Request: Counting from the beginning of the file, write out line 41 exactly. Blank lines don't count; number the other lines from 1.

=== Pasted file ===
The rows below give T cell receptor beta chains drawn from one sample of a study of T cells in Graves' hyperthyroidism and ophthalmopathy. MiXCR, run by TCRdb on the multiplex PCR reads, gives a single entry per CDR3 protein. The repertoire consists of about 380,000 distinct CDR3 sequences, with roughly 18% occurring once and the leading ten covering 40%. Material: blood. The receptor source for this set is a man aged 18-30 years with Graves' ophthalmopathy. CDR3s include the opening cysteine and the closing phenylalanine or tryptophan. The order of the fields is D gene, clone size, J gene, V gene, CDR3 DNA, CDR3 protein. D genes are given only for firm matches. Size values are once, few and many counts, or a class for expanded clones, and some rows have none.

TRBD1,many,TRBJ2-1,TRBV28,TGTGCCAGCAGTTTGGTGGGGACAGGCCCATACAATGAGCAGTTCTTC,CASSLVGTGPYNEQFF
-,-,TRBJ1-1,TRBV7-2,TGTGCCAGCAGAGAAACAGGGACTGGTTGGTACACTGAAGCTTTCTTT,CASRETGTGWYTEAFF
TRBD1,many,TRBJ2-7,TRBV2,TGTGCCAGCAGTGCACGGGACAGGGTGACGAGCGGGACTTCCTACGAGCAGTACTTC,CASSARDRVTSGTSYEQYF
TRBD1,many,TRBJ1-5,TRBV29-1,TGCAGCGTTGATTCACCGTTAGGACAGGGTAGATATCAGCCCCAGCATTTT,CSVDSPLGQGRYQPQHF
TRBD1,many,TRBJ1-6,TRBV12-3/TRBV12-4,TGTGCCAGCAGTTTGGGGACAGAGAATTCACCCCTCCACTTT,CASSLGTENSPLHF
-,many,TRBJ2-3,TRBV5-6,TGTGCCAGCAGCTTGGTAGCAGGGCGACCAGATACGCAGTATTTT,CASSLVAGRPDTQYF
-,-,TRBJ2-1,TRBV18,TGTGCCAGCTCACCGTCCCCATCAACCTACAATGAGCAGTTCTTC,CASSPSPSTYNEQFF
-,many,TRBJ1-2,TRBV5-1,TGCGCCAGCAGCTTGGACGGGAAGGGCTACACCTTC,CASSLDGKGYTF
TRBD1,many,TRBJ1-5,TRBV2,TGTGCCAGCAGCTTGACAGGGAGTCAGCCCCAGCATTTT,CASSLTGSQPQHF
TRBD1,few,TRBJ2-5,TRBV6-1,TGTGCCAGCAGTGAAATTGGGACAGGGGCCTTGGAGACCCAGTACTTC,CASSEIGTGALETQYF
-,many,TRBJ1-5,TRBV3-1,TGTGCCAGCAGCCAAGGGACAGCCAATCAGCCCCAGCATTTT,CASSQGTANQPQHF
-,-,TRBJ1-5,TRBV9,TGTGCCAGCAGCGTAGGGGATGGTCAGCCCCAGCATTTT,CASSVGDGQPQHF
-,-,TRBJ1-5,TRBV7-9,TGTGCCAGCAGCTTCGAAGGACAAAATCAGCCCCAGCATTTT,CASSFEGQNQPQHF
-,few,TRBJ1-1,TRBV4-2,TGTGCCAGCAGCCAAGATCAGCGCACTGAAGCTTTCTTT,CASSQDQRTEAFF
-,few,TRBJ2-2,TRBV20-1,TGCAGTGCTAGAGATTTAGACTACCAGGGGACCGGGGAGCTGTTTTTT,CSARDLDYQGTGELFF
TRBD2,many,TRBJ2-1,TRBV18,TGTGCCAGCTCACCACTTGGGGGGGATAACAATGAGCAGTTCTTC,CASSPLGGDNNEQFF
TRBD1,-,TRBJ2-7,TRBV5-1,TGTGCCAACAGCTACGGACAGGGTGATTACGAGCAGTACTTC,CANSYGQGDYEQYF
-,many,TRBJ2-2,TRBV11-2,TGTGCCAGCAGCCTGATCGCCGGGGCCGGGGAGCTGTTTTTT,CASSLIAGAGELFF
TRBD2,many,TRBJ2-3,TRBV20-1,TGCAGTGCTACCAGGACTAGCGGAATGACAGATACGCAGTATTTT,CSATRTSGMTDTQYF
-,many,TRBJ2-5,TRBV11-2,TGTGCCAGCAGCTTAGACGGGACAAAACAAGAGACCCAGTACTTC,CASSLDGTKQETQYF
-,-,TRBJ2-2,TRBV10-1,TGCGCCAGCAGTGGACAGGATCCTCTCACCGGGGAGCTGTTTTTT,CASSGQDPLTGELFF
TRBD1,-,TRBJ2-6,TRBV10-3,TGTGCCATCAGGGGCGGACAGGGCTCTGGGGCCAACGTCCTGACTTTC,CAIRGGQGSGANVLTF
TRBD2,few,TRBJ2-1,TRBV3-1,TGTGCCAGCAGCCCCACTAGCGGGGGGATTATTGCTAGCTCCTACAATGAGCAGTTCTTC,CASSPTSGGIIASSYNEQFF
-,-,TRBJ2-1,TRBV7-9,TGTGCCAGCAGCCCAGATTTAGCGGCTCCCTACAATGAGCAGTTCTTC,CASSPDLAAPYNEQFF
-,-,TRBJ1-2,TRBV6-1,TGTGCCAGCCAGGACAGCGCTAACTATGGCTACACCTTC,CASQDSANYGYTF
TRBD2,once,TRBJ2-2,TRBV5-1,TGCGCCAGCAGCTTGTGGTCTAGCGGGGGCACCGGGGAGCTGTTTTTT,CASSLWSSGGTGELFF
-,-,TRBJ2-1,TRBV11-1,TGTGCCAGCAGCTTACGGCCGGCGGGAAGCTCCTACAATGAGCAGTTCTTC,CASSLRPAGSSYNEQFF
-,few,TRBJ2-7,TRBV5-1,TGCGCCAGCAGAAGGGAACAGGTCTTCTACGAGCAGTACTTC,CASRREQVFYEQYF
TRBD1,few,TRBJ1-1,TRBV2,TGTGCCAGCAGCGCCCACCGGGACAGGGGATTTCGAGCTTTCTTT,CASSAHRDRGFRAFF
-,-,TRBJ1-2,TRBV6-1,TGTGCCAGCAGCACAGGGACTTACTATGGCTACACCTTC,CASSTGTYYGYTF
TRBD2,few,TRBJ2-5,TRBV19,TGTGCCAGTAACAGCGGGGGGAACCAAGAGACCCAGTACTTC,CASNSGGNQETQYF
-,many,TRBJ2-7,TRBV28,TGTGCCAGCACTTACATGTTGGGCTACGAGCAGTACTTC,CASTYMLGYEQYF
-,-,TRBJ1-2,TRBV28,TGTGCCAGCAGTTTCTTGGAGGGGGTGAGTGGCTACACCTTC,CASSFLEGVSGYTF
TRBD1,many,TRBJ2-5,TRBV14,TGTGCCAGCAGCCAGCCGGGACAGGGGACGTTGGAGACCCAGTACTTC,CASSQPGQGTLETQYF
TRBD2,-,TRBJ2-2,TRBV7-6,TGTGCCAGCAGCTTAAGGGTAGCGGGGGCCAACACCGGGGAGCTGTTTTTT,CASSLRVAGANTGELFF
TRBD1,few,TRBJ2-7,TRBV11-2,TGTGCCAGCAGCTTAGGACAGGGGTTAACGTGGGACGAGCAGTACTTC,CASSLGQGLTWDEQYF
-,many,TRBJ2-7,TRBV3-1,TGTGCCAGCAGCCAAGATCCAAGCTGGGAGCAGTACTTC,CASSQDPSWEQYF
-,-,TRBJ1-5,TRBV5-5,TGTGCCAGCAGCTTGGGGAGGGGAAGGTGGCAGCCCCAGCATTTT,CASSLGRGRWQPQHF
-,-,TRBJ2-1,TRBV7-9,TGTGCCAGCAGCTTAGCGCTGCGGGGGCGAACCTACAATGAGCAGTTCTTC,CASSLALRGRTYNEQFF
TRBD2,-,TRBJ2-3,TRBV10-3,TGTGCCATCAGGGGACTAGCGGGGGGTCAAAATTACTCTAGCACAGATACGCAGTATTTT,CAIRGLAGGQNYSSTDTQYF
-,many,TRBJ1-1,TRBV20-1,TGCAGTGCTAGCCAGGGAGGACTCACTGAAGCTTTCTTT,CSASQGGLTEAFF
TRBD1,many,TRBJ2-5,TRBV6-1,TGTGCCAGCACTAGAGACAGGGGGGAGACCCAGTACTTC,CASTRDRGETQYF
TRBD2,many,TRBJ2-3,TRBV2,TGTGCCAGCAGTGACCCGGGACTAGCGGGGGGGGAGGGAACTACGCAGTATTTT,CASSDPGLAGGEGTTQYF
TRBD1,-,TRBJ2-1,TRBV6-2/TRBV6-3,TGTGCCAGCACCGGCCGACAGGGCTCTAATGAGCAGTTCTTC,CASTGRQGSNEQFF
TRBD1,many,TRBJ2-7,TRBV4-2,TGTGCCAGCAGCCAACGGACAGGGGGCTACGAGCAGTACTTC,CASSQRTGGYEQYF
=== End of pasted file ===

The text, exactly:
TRBD2,-,TRBJ2-3,TRBV10-3,TGTGCCATCAGGGGACTAGCGGGGGGTCAAAATTACTCTAGCACAGATACGCAGTATTTT,CAIRGLAGGQNYSSTDTQYF